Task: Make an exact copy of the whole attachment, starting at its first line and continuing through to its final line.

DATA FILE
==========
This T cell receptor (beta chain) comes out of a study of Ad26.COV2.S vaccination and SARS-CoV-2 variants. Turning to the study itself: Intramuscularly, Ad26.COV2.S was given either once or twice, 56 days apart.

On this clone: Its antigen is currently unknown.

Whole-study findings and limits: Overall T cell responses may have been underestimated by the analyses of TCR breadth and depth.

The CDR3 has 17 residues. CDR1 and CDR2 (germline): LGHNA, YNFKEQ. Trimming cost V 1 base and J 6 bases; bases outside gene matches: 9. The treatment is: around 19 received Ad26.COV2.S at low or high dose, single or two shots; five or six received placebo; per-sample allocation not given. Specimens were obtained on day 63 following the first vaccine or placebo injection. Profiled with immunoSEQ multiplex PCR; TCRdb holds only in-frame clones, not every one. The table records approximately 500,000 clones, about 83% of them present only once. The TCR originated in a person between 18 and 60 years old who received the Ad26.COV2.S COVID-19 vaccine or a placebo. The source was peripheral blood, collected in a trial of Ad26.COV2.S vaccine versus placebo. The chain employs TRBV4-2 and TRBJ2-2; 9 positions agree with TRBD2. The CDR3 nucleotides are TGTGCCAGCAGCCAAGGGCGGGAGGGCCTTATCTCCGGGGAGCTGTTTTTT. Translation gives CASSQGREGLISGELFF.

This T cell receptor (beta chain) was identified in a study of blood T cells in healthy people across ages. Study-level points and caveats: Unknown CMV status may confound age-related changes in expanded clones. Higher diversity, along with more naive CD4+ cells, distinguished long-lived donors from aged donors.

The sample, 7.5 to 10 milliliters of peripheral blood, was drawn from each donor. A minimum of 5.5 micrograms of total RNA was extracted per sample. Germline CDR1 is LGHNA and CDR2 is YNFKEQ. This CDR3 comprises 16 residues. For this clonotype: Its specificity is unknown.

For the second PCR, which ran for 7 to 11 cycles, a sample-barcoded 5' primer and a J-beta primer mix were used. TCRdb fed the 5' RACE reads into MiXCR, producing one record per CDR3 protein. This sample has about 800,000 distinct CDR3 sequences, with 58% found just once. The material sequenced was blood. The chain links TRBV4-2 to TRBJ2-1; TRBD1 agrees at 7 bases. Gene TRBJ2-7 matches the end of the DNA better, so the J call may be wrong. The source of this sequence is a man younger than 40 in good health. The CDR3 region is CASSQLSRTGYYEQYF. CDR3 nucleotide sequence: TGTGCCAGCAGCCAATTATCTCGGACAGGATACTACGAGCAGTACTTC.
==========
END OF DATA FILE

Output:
This T cell receptor (beta chain) comes out of a study of Ad26.COV2.S vaccination and SARS-CoV-2 variants. Turning to the study itself: Intramuscularly, Ad26.COV2.S was given either once or twice, 56 days apart.

On this clone: Its antigen is currently unknown.

Whole-study findings and limits: Overall T cell responses may have been underestimated by the analyses of TCR breadth and depth.

The CDR3 has 17 residues. CDR1 and CDR2 (germline): LGHNA, YNFKEQ. Trimming cost V 1 base and J 6 bases; bases outside gene matches: 9. The treatment is: around 19 received Ad26.COV2.S at low or high dose, single or two shots; five or six received placebo; per-sample allocation not given. Specimens were obtained on day 63 following the first vaccine or placebo injection. Profiled with immunoSEQ multiplex PCR; TCRdb holds only in-frame clones, not every one. The table records approximately 500,000 clones, about 83% of them present only once. The TCR originated in a person between 18 and 60 years old who received the Ad26.COV2.S COVID-19 vaccine or a placebo. The source was peripheral blood, collected in a trial of Ad26.COV2.S vaccine versus placebo. The chain employs TRBV4-2 and TRBJ2-2; 9 positions agree with TRBD2. The CDR3 nucleotides are TGTGCCAGCAGCCAAGGGCGGGAGGGCCTTATCTCCGGGGAGCTGTTTTTT. Translation gives CASSQGREGLISGELFF.

This T cell receptor (beta chain) was identified in a study of blood T cells in healthy people across ages. Study-level points and caveats: Unknown CMV status may confound age-related changes in expanded clones. Higher diversity, along with more naive CD4+ cells, distinguished long-lived donors from aged donors.

The sample, 7.5 to 10 milliliters of peripheral blood, was drawn from each donor. A minimum of 5.5 micrograms of total RNA was extracted per sample. Germline CDR1 is LGHNA and CDR2 is YNFKEQ. This CDR3 comprises 16 residues. For this clonotype: Its specificity is unknown.

For the second PCR, which ran for 7 to 11 cycles, a sample-barcoded 5' primer and a J-beta primer mix were used. TCRdb fed the 5' RACE reads into MiXCR, producing one record per CDR3 protein. This sample has about 800,000 distinct CDR3 sequences, with 58% found just once. The material sequenced was blood. The chain links TRBV4-2 to TRBJ2-1; TRBD1 agrees at 7 bases. Gene TRBJ2-7 matches the end of the DNA better, so the J call may be wrong. The source of this sequence is a man younger than 40 in good health. The CDR3 region is CASSQLSRTGYYEQYF. CDR3 nucleotide sequence: TGTGCCAGCAGCCAATTATCTCGGACAGGATACTACGAGCAGTACTTC.